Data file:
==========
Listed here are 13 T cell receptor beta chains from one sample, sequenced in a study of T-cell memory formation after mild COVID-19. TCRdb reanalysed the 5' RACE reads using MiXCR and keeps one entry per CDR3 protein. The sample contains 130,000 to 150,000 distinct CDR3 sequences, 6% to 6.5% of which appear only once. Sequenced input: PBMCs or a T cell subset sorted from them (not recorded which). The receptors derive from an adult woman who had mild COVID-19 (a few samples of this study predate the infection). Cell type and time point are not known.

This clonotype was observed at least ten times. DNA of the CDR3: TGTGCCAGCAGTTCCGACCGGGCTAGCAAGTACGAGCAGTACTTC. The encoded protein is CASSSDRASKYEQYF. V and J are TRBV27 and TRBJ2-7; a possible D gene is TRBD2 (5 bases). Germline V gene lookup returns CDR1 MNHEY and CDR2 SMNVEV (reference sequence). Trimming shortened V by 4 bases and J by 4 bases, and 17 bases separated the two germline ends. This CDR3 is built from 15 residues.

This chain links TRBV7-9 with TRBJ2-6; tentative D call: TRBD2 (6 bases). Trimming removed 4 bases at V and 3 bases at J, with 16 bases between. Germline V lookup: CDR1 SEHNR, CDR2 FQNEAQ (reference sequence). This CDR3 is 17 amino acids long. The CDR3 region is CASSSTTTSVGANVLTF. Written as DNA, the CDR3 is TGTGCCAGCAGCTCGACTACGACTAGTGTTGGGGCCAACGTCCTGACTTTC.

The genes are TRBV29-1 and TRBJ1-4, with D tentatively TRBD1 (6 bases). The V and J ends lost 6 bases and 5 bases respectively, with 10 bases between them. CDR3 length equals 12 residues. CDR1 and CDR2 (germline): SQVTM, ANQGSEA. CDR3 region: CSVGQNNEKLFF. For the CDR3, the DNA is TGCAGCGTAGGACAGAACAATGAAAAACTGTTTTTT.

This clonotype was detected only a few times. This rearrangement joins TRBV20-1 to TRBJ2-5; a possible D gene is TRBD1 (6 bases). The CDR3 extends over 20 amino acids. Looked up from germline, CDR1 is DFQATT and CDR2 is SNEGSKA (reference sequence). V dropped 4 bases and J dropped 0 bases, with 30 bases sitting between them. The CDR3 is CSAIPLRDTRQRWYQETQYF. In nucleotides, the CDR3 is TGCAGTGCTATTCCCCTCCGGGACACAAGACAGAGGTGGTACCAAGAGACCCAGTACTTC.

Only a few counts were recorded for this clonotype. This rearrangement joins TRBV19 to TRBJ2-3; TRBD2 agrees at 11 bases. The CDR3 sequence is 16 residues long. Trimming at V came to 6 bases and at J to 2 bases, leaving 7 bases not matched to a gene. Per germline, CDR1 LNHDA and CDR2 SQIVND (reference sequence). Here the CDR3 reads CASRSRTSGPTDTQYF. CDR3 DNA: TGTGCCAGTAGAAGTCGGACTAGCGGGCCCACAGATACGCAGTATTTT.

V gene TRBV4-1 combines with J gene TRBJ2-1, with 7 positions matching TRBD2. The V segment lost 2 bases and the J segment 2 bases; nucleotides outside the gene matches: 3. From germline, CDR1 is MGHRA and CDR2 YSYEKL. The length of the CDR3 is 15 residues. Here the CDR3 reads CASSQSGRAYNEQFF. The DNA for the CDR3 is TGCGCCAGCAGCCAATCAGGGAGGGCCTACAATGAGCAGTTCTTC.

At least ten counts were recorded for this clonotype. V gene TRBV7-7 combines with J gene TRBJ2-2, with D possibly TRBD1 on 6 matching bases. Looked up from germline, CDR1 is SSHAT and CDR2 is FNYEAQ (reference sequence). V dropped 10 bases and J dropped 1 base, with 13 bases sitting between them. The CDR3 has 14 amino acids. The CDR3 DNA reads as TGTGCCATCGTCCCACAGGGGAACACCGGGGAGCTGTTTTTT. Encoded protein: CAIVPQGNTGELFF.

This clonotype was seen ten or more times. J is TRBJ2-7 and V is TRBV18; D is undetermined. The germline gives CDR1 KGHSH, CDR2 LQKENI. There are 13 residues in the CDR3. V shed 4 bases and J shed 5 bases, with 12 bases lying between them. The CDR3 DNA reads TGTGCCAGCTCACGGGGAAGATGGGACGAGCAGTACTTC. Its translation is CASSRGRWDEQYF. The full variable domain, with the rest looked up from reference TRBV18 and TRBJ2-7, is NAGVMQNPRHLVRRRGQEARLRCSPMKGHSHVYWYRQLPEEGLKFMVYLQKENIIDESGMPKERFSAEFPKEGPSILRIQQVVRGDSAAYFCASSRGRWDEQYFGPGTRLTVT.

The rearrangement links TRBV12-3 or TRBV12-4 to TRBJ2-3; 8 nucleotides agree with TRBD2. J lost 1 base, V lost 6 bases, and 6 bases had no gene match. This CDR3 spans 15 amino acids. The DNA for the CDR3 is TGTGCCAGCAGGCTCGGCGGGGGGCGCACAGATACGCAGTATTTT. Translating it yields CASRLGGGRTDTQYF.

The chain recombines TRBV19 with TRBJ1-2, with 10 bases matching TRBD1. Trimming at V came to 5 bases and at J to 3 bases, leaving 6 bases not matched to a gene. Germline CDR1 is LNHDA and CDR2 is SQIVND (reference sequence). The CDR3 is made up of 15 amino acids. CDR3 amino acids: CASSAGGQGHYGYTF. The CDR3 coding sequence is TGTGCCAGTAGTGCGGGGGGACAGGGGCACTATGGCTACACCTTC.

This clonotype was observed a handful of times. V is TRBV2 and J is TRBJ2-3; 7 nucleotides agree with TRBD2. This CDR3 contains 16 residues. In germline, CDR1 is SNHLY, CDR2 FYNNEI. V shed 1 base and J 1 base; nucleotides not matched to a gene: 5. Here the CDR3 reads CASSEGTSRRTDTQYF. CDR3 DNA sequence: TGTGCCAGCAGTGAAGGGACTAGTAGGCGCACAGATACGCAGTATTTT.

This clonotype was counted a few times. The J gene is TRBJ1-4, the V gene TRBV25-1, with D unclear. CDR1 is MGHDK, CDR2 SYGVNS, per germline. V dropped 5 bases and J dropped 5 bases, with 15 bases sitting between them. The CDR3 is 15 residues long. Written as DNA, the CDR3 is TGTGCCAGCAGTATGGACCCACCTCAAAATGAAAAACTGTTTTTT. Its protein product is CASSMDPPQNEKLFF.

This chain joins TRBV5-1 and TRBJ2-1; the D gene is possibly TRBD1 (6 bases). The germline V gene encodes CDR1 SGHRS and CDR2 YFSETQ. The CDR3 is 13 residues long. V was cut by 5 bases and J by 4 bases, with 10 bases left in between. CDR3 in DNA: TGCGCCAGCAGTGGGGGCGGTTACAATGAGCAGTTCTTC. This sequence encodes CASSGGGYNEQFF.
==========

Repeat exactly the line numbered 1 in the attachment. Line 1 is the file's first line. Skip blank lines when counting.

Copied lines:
Listed here are 13 T cell receptor beta chains from one sample, sequenced in a study of T-cell memory formation after mild COVID-19. TCRdb reanalysed the 5' RACE reads using MiXCR and keeps one entry per CDR3 protein. The sample contains 130,000 to 150,000 distinct CDR3 sequences, 6% to 6.5% of which appear only once. Sequenced input: PBMCs or a T cell subset sorted from them (not recorded which). The receptors derive from an adult woman who had mild COVID-19 (a few samples of this study predate the infection). Cell type and time point are not known.